Original article in Korean is at this link.
While on holiday in Greece, one of our citizens says that he suffered anattack in which local police officers beat him and told him “Korean, Go Home” and used racist expressions. Our media have since overflowed with anger and outrage towards Greece.
On the 24th one of our citizens logged on to a famous internet portal site and posted the outrageous story of his trip to Greece on the 14th, where he suffered a beating delivered by multiple police officers because he, fearing that they might be imposters, had asked to see their identification after they had stopped him to ask about his travel bag. He wrote that hefirmly intends to stay in Greece until the officers who attacked him, and their superiors, are punished.
This is the story as he told it. At approximately 7 pm on the 16th (local time) he was on a street in Athens when he suddenly heard a man telling him to stop, and thought it might be a merchant or a swindler. The man was actually a local plainclothes police officer. The plainclothes officer was with other officers, who demanded to see the man’s identification. However, he thought they might be imposters attempting to con him. He asked to see their badges.
“I thoought they might have been conmen wearing police clothes, they had t-shirts saying ‘Police’ in English,” he wrote. However, the actions of the police were totally unpredictable. One of the officers whom he had requested identification from punched him in the head. “I thought something was wrong with this situation,” he wrote. He cried for help.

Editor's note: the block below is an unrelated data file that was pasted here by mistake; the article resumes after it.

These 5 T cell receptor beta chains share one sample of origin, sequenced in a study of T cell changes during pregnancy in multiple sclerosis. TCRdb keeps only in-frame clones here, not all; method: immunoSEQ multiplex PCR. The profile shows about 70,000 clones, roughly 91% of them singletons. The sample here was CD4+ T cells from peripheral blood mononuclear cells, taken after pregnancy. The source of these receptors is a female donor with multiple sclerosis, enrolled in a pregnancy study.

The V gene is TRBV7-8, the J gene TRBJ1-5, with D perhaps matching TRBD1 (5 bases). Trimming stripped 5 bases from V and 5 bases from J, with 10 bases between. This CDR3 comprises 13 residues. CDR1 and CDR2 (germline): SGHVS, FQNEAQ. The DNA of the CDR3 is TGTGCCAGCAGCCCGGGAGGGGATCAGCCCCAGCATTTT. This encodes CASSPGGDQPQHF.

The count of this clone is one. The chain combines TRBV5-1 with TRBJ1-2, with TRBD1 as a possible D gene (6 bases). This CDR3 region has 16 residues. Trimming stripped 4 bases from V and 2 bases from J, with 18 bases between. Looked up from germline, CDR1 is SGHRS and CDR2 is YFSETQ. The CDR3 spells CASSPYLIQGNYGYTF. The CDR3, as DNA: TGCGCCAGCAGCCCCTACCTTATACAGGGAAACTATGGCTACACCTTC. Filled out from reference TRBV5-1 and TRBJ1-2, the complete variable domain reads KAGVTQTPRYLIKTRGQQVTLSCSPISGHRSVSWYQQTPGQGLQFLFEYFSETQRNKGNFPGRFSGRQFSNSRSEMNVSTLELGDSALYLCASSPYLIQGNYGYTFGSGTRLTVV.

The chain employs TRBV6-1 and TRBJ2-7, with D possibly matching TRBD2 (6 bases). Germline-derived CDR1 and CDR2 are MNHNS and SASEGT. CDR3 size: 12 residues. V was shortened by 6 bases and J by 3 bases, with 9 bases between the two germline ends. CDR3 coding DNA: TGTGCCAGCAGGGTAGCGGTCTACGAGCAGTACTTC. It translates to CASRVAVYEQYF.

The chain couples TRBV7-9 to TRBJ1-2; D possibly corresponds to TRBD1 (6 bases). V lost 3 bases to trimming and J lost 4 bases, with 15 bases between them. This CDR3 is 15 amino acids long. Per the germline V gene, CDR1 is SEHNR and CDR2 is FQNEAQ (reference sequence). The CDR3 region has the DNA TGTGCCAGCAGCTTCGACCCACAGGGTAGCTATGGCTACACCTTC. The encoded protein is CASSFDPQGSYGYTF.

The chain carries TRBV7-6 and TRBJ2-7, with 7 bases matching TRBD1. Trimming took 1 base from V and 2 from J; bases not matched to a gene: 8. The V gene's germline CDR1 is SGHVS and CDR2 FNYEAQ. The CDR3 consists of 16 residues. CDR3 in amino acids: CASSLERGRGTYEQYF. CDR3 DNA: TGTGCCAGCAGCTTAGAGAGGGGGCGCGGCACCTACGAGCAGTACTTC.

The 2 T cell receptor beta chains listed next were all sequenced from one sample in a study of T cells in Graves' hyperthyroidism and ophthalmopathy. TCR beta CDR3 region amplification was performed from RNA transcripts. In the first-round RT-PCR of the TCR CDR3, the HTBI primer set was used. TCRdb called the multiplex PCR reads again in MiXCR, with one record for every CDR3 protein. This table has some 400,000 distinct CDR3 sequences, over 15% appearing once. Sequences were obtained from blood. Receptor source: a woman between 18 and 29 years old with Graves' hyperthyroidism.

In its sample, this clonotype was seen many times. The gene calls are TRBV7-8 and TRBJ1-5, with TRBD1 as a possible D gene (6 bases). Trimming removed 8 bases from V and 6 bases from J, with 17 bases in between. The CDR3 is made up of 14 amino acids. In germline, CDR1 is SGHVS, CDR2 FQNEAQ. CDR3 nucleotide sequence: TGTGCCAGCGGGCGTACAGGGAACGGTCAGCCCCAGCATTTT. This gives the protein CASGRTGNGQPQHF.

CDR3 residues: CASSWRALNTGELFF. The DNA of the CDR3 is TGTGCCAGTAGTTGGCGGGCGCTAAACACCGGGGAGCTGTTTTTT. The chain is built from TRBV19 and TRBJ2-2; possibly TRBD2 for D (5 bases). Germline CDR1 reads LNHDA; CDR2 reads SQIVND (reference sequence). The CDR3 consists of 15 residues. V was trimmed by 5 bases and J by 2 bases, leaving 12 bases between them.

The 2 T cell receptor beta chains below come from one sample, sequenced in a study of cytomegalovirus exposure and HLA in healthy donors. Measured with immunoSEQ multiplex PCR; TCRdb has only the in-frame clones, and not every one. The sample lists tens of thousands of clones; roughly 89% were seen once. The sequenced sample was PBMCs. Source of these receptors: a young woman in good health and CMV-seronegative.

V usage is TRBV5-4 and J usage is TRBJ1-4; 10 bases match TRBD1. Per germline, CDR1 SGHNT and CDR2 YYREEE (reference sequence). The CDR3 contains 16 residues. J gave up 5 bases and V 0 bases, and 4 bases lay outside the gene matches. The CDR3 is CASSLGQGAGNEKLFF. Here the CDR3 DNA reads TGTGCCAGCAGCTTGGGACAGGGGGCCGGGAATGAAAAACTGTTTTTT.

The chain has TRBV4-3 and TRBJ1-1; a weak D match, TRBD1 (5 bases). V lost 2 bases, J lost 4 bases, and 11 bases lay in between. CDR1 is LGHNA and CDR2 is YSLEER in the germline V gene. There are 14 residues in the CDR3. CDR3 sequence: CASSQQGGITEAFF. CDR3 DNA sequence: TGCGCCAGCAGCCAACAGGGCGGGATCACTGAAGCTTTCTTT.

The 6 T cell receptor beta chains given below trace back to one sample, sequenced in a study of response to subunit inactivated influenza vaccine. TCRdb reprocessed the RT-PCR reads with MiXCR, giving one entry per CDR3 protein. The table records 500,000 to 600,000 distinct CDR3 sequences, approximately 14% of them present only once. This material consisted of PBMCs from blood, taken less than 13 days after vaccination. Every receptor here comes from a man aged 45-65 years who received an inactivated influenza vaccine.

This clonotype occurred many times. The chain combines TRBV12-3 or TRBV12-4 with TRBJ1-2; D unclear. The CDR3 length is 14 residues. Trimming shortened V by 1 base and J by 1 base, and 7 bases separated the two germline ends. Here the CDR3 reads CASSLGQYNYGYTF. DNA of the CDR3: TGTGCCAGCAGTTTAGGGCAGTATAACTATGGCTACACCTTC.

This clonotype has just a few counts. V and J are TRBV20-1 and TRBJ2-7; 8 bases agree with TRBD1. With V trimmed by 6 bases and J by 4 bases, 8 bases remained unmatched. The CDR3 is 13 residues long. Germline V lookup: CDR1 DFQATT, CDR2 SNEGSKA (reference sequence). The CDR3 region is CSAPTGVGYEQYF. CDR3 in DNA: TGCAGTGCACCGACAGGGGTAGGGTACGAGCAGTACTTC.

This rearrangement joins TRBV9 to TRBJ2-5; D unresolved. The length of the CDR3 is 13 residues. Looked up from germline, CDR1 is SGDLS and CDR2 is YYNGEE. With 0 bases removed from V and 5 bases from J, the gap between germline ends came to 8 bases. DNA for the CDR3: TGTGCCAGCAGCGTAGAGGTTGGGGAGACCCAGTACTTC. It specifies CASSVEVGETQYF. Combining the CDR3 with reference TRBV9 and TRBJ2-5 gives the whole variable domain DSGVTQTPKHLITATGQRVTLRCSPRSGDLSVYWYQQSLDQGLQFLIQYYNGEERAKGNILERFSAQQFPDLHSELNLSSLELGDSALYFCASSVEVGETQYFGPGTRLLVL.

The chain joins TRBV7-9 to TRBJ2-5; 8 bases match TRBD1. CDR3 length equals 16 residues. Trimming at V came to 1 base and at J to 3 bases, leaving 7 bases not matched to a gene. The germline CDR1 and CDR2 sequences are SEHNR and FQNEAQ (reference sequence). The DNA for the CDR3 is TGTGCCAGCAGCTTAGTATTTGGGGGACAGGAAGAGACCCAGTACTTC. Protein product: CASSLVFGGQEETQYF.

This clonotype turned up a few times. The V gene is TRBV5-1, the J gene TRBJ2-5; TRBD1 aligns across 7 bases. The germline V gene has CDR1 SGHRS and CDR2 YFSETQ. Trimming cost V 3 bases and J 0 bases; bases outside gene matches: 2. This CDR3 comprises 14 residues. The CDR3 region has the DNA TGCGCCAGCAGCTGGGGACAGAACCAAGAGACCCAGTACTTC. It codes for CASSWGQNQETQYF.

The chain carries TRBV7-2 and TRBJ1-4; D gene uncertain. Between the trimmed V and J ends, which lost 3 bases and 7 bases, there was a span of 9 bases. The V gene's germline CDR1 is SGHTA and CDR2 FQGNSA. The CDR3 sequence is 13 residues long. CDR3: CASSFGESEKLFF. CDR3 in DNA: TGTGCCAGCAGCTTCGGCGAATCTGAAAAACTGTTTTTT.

But the other two officers also beat him on his face, stomach, and side with their fists and feet, then took his wallet as he lay on the ground. He said to them “why did you hit me?” and “I didn’t know you were police. I’m sorry”, but each time the officers beat him again. He wrote in the internet post that “while they were beating me I saw their guns and even thought that if I made a mistake they would shoot and kill me.”
The attack continued in the police station. Unable to hear well for a time, he was released after learning the address of the police. But when he asked other officers in the station where the exit was as he was leaving, they told him “Korean go home” and used racist expressions. He wrote that “actually the worst thing of all, worse than the beating, was when they used those racist words. It was extremely deep racism.”
He went to the police with members of our Embassy on the 22nd in order to protest the unmotivated attack, but the police there refused to talk, evaded the questions of our Embassy employees, and then left, he said.
He wrote that “if I cannot track down those two police officers I will not leave Greece until their superiors are punished. Employees of our consulate said they had never experienced a difficult situation such as this one. I want our government to protest as well.”
As soon as he uploaded his story the media grabbed hold of it. His post received over 30,000 views in the first 12 hours after he posted it on the night of the 23rd, with 570 upvotes and over 230 replies. Many others posted their own stories of terrible experiences traveling in other countries.
Our netizens heaped abuse on Greece, known recently for its economic woes and social unrest. One wrote that “Greece is in chaos now. In Korea if such a thing happened the President would come out and apologize, it would be that big of a thing, the Greek police should do the same.” Another wrote that “Greece promotes itself to the world for tourism and then its police use violence and racist language. This country should be forgotten about it.”
An official with the Ministry of Foreign Affairs and Trade said that “we are aware of the incident and are investigating the circumstances.”